The Doug Ford government tabled legislation yesterday to eliminate the Office of the Environmental Commissioner (OEC), an independent watchdog accountable to the provincial legislature, as part of a fall fiscal update ironically titled “A Plan for the People”.
“It’s a cowardly move meant to shield the Ford government from public scrutiny,” said Greenpeace Canada Senior Energy Analyst Shawn-Patrick Stensil.
“By getting rid of the environmental commissioner…and the child advocate in Ontario, he is silencing accountability,” Liberal MPP Michael Coteau said of Finance Minister Vic Fedeli, who introduced the legislation. “This is truly illustrative of what this government stands for.”
Green Party Leader Mike Schreiner accused Ford of an “anti-environmental agenda,” adding that “they are undermining the checks and balances that exist in our democracy” by “moving the bureaucracy from one office to another office who’s going to be less critical of the government. This really isn’t a cost-saving measure.”
NDP Opposition leader Andrea Horwath called the announcement a “shameful commentary on the government’s priorities.”
Commissioner Dianne Saxe has served as a reasoned, independent source of critical analysis on provincial policies ranging from climate change to species at risk, long-term energy planning to waste reduction, environmental rights to, most recently, toxic waste releases in Ontario’s lakes and rivers. Along with two other oversight bodies responsible for child advocacy and francophones, her office’s duties are to be reassigned to the provincial auditor general or ombudsman.
“Whether the commissioners still have jobs was unclear at the time of publication,” National Observer reports. The OEC said in a statement that it would consult with the speaker of the legislature to determine how its role might change under the new legislation.
“As we have for 24 years, we continue to champion Ontarians’ environmental rights and provide people with the information they need about government decisions that significantly affect the environment in their neighbourhoods and across the province,” a spokesperson said.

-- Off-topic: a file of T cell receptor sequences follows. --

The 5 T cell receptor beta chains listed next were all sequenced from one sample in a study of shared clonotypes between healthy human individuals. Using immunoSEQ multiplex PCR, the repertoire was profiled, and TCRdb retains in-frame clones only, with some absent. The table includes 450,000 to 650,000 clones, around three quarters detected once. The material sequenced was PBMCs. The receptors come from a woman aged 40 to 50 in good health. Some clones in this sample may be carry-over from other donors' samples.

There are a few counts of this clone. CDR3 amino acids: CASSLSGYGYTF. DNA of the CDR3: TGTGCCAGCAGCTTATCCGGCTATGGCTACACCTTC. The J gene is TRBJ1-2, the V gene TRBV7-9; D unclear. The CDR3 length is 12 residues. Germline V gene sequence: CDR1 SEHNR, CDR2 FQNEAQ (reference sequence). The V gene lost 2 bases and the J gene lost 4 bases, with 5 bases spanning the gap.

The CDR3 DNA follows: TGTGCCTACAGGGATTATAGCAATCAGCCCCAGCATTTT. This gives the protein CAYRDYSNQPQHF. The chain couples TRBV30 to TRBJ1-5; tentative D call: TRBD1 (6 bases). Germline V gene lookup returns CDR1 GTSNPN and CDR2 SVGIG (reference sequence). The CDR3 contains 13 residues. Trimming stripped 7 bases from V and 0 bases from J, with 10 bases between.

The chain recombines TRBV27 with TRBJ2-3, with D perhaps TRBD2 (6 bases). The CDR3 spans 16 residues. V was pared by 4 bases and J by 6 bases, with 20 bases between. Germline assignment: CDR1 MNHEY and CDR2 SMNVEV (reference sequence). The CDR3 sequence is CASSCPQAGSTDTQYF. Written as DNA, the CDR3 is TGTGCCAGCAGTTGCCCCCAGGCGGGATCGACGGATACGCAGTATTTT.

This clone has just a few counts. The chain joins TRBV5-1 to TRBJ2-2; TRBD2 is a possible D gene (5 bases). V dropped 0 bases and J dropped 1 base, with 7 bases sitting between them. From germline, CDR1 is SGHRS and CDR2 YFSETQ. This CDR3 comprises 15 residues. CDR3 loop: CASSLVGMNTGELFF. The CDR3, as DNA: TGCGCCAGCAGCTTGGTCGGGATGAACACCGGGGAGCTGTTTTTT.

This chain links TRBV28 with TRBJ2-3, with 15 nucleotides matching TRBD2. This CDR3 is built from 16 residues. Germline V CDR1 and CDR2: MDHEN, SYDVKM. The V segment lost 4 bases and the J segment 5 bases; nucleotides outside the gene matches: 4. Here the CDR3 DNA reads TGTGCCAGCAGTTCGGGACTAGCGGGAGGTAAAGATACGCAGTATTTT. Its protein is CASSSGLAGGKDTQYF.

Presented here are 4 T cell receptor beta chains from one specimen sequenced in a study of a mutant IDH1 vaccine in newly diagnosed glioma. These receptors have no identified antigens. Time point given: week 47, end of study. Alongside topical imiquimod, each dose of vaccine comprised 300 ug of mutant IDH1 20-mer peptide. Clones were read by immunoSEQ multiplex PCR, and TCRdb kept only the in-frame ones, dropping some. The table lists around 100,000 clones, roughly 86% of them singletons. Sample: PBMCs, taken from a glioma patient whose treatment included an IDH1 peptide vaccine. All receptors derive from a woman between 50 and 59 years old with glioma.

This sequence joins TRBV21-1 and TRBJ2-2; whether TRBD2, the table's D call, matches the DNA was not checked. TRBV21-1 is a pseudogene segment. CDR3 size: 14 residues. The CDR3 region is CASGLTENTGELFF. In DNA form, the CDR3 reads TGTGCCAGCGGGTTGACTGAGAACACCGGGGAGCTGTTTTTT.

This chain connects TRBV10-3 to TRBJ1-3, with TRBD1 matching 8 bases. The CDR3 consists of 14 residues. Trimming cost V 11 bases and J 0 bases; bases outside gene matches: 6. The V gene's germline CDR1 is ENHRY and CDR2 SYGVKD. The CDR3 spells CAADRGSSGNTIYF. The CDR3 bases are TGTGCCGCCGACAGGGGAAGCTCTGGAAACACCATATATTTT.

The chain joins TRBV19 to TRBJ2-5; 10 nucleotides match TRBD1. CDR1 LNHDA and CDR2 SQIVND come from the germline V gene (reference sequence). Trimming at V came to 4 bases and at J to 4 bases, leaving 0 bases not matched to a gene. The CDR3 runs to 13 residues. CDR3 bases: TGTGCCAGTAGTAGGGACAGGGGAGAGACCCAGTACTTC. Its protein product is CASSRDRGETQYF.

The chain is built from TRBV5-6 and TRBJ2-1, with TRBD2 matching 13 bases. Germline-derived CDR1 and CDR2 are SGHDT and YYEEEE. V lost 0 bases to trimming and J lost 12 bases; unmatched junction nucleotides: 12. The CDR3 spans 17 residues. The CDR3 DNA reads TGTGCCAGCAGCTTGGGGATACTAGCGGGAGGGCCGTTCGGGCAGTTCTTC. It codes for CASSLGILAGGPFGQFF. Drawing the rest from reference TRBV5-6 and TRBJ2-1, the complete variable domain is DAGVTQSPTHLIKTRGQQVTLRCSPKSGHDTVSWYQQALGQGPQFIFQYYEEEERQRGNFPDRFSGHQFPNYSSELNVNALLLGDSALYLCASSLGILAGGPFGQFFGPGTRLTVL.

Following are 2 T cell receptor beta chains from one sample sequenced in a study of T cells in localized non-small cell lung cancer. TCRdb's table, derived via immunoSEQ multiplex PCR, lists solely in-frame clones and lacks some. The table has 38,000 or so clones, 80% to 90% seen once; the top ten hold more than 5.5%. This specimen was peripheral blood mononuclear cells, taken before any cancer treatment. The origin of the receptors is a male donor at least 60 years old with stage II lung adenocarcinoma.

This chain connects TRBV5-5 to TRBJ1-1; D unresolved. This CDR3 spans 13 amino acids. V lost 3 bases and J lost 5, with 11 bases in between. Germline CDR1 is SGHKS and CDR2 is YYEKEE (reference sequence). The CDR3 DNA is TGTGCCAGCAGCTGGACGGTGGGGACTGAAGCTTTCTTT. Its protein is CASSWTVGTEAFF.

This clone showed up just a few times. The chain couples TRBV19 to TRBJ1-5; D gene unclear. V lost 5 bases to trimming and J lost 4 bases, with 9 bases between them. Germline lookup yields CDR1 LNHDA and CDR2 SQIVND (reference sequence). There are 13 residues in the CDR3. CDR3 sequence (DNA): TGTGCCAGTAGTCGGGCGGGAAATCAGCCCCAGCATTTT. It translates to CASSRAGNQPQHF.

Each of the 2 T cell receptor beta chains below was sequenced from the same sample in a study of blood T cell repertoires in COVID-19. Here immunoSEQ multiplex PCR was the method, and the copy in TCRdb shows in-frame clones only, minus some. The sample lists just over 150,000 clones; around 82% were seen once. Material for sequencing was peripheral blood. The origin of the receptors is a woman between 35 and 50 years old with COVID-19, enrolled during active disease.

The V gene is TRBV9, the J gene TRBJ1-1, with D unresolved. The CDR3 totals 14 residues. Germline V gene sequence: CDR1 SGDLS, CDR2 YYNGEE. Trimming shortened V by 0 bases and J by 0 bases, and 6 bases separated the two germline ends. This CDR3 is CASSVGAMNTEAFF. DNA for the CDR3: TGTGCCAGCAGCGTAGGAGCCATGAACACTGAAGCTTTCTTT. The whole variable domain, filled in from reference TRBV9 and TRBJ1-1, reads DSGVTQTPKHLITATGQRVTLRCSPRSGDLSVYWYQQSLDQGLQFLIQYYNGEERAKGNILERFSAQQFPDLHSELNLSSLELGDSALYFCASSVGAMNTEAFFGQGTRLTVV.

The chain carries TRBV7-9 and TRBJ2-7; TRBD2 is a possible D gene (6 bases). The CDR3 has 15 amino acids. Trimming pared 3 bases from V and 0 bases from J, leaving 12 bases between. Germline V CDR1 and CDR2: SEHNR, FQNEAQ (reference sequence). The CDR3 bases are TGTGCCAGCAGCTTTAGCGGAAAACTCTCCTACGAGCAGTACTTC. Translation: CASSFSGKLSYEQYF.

Much of the immediate coverage of Fedeli’s announcement focused on a fiscal statement that claimed a C$14.5-billion provincial deficit, down just $500 million after the Ford government announced $3.2 billion in spending cuts. Much of the difference is the $1.5 billion in revenue the Ford team lost when it cancelled the previous government’s carbon cap-and-trade program.
“Fedeli’s update also included a promise to relinquish Ontario’s jurisdiction over some major energy projects,” Observer notes. “The government said it wouldn’t block interprovincial pipelines linking Canadian oilpatch producers in Western Canada to the east. The update did not make any similar pledge to facilitate electrical energy transmission projects from Ontario’s neighbours,” even though imports of affordable surplus power from Quebec have been identified as one of the province’s most affordable electricity supply options.
Instead, Fedeli “laid out a commitment to work with the Ontario Energy Board to develop regulations for the expansion of natural gas distribution in over 70 communities in Ontario,” Observer states. “It will do so by ‘attracting private capital,’ according to the review, so that the program is not funded and managed by taxpayer funds.”
During the election campaign, Ford published no fiscal plan, but promised to find $6 billion in unspecified “efficiencies” if he formed a government. “So far, the main efficiencies identified by the Ford government are eliminating land lines in ministerial offices (saving $14,000 annually in Fedeli’s office), and going paperless (saving $26,000 at the Treasury Board secretariat),” CBC notes. “Added together, those savings total about 1/375,000th of the deficit.”